The recent demand of civil activist Márton Gulyás for proportional elections has been subject to renewed debates on the electoral system. EKINT wishes to make its contribution to the debate by pointing out the most important issues that have to be reckoned with when drawing up new regulations:
- The entirety of electoral rules makes up a complex system, the elements of which interact with each other. One such element is proportionality. By and large one can say that the more proportional an electoral system, the more democratic. However, besides proportionality, governability is also an important factor: the lack of government stability clearly inhibits the constitutional and democratic system. Similarly, with respect to winning parliamentary seats, the requirement of a minimum threshold is justifiable in spite of the fact that it might have an adverse impact on proportionality. All in all, nevertheless, we agree with the demand that a significantly more proportional system is needed.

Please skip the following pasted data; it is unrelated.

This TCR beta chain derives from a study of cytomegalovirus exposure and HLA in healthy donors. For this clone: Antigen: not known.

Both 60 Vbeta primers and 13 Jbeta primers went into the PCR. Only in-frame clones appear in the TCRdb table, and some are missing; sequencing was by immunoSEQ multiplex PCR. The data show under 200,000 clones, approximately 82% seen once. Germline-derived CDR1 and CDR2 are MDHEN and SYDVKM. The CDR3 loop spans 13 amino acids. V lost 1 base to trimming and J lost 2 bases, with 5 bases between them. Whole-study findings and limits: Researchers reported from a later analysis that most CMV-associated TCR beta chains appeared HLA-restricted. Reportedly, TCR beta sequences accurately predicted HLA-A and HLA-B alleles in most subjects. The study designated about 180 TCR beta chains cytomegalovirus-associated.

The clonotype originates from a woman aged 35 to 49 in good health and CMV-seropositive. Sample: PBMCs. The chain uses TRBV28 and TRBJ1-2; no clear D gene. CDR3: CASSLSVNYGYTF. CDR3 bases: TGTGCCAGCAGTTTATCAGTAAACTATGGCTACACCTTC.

- We argue that free and fair election is a single, indivisible concept. Phrases like “partly free” or “partly free but not fair” might be suitable to express the delicate differences between "bad" and "even worse", but we have to be able to answer the question whether an election is free and fair with a straightforward yes or no. This is important to note as the 2014 elections were not free and fair.
- Though seemingly trivial, it has to be made clear again that there is no free and fair election without free press. The most important issue here is whether the opposition has chances similar to those of the government to convey its message to the voters. Where public service media is replaced by state propaganda channels, one of the fundamentals of free and fair elections is surely lost.
- The need for a two-round election is connected to proportionality since the one-round system inevitably and unduly favours the biggest political minority.
- Election is not free and fair if voters who work abroad face disproportionate setbacks when exercising their right to vote.
- The impartial and democratic operation of election organs is another basic requirement of free and fair elections. Neither the National Election Commission, nor the National Election Office meets this requirement.